Stock Your Bar With These Unusual Spirits
You have vodka, gin, and whiskey at home: It's time to add some spice to your bar.
Last week, New Orleans was the host city for Tales of the Cocktail (TOTC), a weeklong celebration of spirits. TOTC started in 2002 as a walking tour of the cocktails of New Orleans and turned into an event filled with tasting rooms, seminars, and large-scale parties (past events have included Mardi Gras floats, Star Wars Stormtroopers, and live camels).
I flew into New Orleans for a whirlwind 36-hour weekend and took in the TOTC “Meet the Distillers'“ event, where 40 distillers showcased their wares. Among some very good whiskies, gins, and tequilas, there were a few interesting spirits that would make great “add-ons” to anyone’s home bar. So, if your basic bar is set up and you’re looking for a few additions, here are some great suggestions.
I am normally not a fan of super sweet cordials and liqueurs, but this Italian liqueur is an exception. Faretti is made in the town of Volano in the Trentino-Alto Adige region in the Dolomites and ultimately distills the taste of a biscotti in liquid form with notes of citrus, nuts, and fennel. I want to add this over ice cream, pour some in my cappuccino, use it in a dessert martini, or make a biscotti sour. It’s priced at around $35 and available at most online liquor stores in the U.S.
Low ABV and zero ABV cocktails are here to stay — and I like the trend. I cannot tell you how many times I drive to an event and want a drink in my hand. A Cut Above is the solution to this dilemma: The mezcal is especially deceiving with its smoky notes. I mixed it with some agave-based margarita mix that I found and the cocktail was a satisfying alternative to a margarita. I would recommend purchasing a few bottles for your next party — imagine keeping your friends talking and laughing and not having to worry about over-serving or morning-after hangovers. They’re priced at $34.99 and can be ordered directly through the company website.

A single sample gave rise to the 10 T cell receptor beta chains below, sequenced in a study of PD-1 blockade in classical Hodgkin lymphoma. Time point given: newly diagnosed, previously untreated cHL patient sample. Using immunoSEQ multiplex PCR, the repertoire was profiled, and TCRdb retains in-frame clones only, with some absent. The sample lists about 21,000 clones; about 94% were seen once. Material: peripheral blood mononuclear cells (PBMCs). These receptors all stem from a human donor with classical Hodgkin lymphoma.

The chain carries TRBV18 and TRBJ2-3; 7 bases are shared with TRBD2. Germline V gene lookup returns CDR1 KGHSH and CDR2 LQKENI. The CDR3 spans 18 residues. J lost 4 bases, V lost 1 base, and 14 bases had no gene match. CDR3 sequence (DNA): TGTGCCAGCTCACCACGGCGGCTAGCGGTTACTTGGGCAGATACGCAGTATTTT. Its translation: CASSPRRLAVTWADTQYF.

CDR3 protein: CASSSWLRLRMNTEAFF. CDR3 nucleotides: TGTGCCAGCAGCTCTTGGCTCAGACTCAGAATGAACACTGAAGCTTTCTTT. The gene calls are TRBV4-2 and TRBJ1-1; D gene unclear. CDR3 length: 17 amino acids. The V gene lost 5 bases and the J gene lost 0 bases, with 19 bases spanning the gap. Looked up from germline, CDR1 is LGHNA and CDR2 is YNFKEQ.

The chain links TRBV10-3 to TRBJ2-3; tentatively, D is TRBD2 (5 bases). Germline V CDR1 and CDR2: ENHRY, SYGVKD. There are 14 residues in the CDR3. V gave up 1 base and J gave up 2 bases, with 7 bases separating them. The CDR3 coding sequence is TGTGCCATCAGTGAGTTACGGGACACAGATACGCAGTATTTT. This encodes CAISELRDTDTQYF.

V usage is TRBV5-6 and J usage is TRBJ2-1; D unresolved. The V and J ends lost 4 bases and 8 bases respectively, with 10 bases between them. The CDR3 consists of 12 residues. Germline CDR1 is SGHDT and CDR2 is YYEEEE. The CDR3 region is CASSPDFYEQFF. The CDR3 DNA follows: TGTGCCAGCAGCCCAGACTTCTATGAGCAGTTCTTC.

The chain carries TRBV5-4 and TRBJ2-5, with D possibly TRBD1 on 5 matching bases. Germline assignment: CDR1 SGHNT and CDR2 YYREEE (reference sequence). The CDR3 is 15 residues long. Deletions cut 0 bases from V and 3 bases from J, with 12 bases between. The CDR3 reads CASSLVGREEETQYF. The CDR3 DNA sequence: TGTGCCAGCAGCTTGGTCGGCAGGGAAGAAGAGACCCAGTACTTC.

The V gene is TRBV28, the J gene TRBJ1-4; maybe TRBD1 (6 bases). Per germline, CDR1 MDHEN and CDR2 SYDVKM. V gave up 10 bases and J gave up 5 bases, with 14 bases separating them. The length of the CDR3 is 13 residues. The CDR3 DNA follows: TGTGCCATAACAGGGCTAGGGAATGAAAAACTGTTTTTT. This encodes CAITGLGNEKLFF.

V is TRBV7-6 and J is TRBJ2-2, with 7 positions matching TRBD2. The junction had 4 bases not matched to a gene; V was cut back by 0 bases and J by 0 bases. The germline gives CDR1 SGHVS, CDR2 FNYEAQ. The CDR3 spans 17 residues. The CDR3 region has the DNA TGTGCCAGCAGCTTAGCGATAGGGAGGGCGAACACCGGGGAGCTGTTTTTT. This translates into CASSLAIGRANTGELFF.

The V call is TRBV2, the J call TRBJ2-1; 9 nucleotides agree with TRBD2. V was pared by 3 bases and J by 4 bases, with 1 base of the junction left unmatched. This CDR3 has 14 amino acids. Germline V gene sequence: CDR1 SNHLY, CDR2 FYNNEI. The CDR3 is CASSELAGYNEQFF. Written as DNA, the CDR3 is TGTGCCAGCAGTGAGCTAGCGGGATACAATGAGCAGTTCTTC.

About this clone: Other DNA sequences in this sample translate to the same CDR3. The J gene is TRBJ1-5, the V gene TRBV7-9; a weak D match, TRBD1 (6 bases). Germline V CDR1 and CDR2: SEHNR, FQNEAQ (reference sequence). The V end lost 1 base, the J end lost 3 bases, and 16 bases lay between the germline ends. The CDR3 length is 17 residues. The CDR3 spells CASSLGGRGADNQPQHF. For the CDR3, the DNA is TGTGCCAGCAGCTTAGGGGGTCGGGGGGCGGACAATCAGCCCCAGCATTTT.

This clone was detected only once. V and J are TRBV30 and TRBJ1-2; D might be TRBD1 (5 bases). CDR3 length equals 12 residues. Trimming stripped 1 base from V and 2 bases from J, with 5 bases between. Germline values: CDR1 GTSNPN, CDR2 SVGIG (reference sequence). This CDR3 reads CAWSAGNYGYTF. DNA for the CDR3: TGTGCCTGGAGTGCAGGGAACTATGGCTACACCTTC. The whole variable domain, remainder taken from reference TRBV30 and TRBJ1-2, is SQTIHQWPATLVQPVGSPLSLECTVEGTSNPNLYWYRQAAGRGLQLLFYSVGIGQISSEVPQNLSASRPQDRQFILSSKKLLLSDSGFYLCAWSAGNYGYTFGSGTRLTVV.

Here’s the scenario: You’re an old soul. You prefer a black and white film festival to a pool party. Yet, it’s still 85 degrees outside. What do you do? You drink this absinthe hard seltzer. Actually, anyone tired of drinking alcohol-spiked Jolly Ranchers will appreciate this seltzer, which has subtle botanicals and licorice notes without it being overpowering. This would be amazing served with a watermelon slice over ice as a porch pounder. It would also make an amazing spritzer when topped over a crisp white wine. OldKnow also makes a vodka seltzer and a gin seltzer — both refreshing alternatives to the big-name hard seltzers. OldKnow is available through Georgia and will soon be sweeping most southern states.
Absinthia absinthe is made with California biodynamic grapes, distilled in California using Organic botanicals grown in Oregon. The result is a trio of absinthe that are balanced rather than bitter. This woman-owned company makes a bright Absinthe Blanche, a traditional Absinthe Verte, and a rich, honeyed barrel-aged Absinthe. Try the verte in a Death in the Afternoon — the cocktail Hemingway invented: a potent blend of only two ingredients — absinthe and champagne. Absinthia costs $44.99 a bottle and is available online through the company website.